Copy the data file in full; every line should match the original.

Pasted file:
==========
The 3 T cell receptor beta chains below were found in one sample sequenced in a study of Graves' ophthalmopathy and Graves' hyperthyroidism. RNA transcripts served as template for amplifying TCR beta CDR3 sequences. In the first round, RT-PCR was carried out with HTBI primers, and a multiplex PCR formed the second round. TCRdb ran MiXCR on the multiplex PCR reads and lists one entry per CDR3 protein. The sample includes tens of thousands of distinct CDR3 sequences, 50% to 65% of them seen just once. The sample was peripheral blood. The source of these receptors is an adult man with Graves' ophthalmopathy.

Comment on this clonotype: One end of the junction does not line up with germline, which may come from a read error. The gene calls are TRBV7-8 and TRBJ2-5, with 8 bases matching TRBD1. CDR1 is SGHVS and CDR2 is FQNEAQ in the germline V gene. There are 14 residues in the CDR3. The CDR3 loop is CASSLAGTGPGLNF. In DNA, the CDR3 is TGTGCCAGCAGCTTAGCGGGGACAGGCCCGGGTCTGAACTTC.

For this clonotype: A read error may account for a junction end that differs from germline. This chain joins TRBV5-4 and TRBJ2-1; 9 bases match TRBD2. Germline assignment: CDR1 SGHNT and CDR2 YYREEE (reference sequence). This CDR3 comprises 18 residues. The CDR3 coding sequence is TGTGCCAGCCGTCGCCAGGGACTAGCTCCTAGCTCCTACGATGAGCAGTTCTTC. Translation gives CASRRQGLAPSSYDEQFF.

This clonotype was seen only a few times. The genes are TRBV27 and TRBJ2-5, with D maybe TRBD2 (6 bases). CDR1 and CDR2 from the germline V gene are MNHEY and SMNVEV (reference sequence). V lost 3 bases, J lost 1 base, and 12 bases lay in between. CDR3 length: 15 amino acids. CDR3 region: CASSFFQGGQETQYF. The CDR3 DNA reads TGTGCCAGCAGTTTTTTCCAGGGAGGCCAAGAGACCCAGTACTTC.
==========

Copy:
The 3 T cell receptor beta chains below were found in one sample sequenced in a study of Graves' ophthalmopathy and Graves' hyperthyroidism. RNA transcripts served as template for amplifying TCR beta CDR3 sequences. In the first round, RT-PCR was carried out with HTBI primers, and a multiplex PCR formed the second round. TCRdb ran MiXCR on the multiplex PCR reads and lists one entry per CDR3 protein. The sample includes tens of thousands of distinct CDR3 sequences, 50% to 65% of them seen just once. The sample was peripheral blood. The source of these receptors is an adult man with Graves' ophthalmopathy.

Comment on this clonotype: One end of the junction does not line up with germline, which may come from a read error. The gene calls are TRBV7-8 and TRBJ2-5, with 8 bases matching TRBD1. CDR1 is SGHVS and CDR2 is FQNEAQ in the germline V gene. There are 14 residues in the CDR3. The CDR3 loop is CASSLAGTGPGLNF. In DNA, the CDR3 is TGTGCCAGCAGCTTAGCGGGGACAGGCCCGGGTCTGAACTTC.

For this clonotype: A read error may account for a junction end that differs from germline. This chain joins TRBV5-4 and TRBJ2-1; 9 bases match TRBD2. Germline assignment: CDR1 SGHNT and CDR2 YYREEE (reference sequence). This CDR3 comprises 18 residues. The CDR3 coding sequence is TGTGCCAGCCGTCGCCAGGGACTAGCTCCTAGCTCCTACGATGAGCAGTTCTTC. Translation gives CASRRQGLAPSSYDEQFF.

This clonotype was seen only a few times. The genes are TRBV27 and TRBJ2-5, with D maybe TRBD2 (6 bases). CDR1 and CDR2 from the germline V gene are MNHEY and SMNVEV (reference sequence). V lost 3 bases, J lost 1 base, and 12 bases lay in between. CDR3 length: 15 amino acids. CDR3 region: CASSFFQGGQETQYF. The CDR3 DNA reads TGTGCCAGCAGTTTTTTCCAGGGAGGCCAAGAGACCCAGTACTTC.